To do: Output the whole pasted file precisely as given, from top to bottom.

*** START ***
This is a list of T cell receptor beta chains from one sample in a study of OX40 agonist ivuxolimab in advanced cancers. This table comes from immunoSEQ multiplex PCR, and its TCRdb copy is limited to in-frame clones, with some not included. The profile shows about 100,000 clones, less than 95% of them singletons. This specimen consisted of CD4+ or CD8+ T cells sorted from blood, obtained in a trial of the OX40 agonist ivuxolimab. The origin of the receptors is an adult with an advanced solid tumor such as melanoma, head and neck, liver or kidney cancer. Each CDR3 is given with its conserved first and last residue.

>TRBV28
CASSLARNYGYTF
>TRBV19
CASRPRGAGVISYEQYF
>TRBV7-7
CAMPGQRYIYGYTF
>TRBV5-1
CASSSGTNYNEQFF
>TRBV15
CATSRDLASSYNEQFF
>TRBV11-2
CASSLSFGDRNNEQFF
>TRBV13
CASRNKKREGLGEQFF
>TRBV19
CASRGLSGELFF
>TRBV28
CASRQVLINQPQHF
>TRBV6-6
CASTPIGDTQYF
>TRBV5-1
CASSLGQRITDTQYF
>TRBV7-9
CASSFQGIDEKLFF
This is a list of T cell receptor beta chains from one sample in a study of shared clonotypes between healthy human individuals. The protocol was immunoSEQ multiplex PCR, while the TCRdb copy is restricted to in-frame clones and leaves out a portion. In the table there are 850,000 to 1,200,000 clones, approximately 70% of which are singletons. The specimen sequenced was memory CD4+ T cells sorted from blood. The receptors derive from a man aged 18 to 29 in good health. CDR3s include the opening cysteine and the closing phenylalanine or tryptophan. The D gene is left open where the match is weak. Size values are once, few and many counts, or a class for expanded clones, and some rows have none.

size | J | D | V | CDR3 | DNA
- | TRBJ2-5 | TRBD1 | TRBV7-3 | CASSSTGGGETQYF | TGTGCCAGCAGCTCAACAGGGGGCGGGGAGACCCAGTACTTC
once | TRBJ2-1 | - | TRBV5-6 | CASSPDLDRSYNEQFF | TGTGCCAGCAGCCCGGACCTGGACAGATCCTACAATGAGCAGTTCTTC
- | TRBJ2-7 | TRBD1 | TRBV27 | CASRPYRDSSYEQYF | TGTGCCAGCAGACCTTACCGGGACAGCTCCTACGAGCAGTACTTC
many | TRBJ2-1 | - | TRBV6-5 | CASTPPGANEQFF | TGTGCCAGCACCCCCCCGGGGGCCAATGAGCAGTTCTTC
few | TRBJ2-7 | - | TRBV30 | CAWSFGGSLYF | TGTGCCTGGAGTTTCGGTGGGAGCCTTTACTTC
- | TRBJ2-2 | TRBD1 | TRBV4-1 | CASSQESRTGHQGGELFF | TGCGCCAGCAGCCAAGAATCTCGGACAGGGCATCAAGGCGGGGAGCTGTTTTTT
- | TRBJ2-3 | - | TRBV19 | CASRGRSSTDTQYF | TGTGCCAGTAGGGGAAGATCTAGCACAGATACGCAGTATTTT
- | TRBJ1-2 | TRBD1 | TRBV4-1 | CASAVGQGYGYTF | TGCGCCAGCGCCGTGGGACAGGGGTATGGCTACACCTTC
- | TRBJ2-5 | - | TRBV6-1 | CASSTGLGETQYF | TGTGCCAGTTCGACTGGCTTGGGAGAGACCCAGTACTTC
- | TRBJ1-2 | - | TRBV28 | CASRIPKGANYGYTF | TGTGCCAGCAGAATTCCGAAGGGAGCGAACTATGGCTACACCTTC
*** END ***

This is a list of T cell receptor beta chains from one sample in a study of OX40 agonist ivuxolimab in advanced cancers. This table comes from immunoSEQ multiplex PCR, and its TCRdb copy is limited to in-frame clones, with some not included. The profile shows about 100,000 clones, less than 95% of them singletons. This specimen consisted of CD4+ or CD8+ T cells sorted from blood, obtained in a trial of the OX40 agonist ivuxolimab. The origin of the receptors is an adult with an advanced solid tumor such as melanoma, head and neck, liver or kidney cancer. Each CDR3 is given with its conserved first and last residue.

>TRBV28
CASSLARNYGYTF
>TRBV19
CASRPRGAGVISYEQYF
>TRBV7-7
CAMPGQRYIYGYTF
>TRBV5-1
CASSSGTNYNEQFF
>TRBV15
CATSRDLASSYNEQFF
>TRBV11-2
CASSLSFGDRNNEQFF
>TRBV13
CASRNKKREGLGEQFF
>TRBV19
CASRGLSGELFF
>TRBV28
CASRQVLINQPQHF
>TRBV6-6
CASTPIGDTQYF
>TRBV5-1
CASSLGQRITDTQYF
>TRBV7-9
CASSFQGIDEKLFF
This is a list of T cell receptor beta chains from one sample in a study of shared clonotypes between healthy human individuals. The protocol was immunoSEQ multiplex PCR, while the TCRdb copy is restricted to in-frame clones and leaves out a portion. In the table there are 850,000 to 1,200,000 clones, approximately 70% of which are singletons. The specimen sequenced was memory CD4+ T cells sorted from blood. The receptors derive from a man aged 18 to 29 in good health. CDR3s include the opening cysteine and the closing phenylalanine or tryptophan. The D gene is left open where the match is weak. Size values are once, few and many counts, or a class for expanded clones, and some rows have none.

size | J | D | V | CDR3 | DNA
- | TRBJ2-5 | TRBD1 | TRBV7-3 | CASSSTGGGETQYF | TGTGCCAGCAGCTCAACAGGGGGCGGGGAGACCCAGTACTTC
once | TRBJ2-1 | - | TRBV5-6 | CASSPDLDRSYNEQFF | TGTGCCAGCAGCCCGGACCTGGACAGATCCTACAATGAGCAGTTCTTC
- | TRBJ2-7 | TRBD1 | TRBV27 | CASRPYRDSSYEQYF | TGTGCCAGCAGACCTTACCGGGACAGCTCCTACGAGCAGTACTTC
many | TRBJ2-1 | - | TRBV6-5 | CASTPPGANEQFF | TGTGCCAGCACCCCCCCGGGGGCCAATGAGCAGTTCTTC
few | TRBJ2-7 | - | TRBV30 | CAWSFGGSLYF | TGTGCCTGGAGTTTCGGTGGGAGCCTTTACTTC
- | TRBJ2-2 | TRBD1 | TRBV4-1 | CASSQESRTGHQGGELFF | TGCGCCAGCAGCCAAGAATCTCGGACAGGGCATCAAGGCGGGGAGCTGTTTTTT
- | TRBJ2-3 | - | TRBV19 | CASRGRSSTDTQYF | TGTGCCAGTAGGGGAAGATCTAGCACAGATACGCAGTATTTT
- | TRBJ1-2 | TRBD1 | TRBV4-1 | CASAVGQGYGYTF | TGCGCCAGCGCCGTGGGACAGGGGTATGGCTACACCTTC
- | TRBJ2-5 | - | TRBV6-1 | CASSTGLGETQYF | TGTGCCAGTTCGACTGGCTTGGGAGAGACCCAGTACTTC
- | TRBJ1-2 | - | TRBV28 | CASRIPKGANYGYTF | TGTGCCAGCAGAATTCCGAAGGGAGCGAACTATGGCTACACCTTC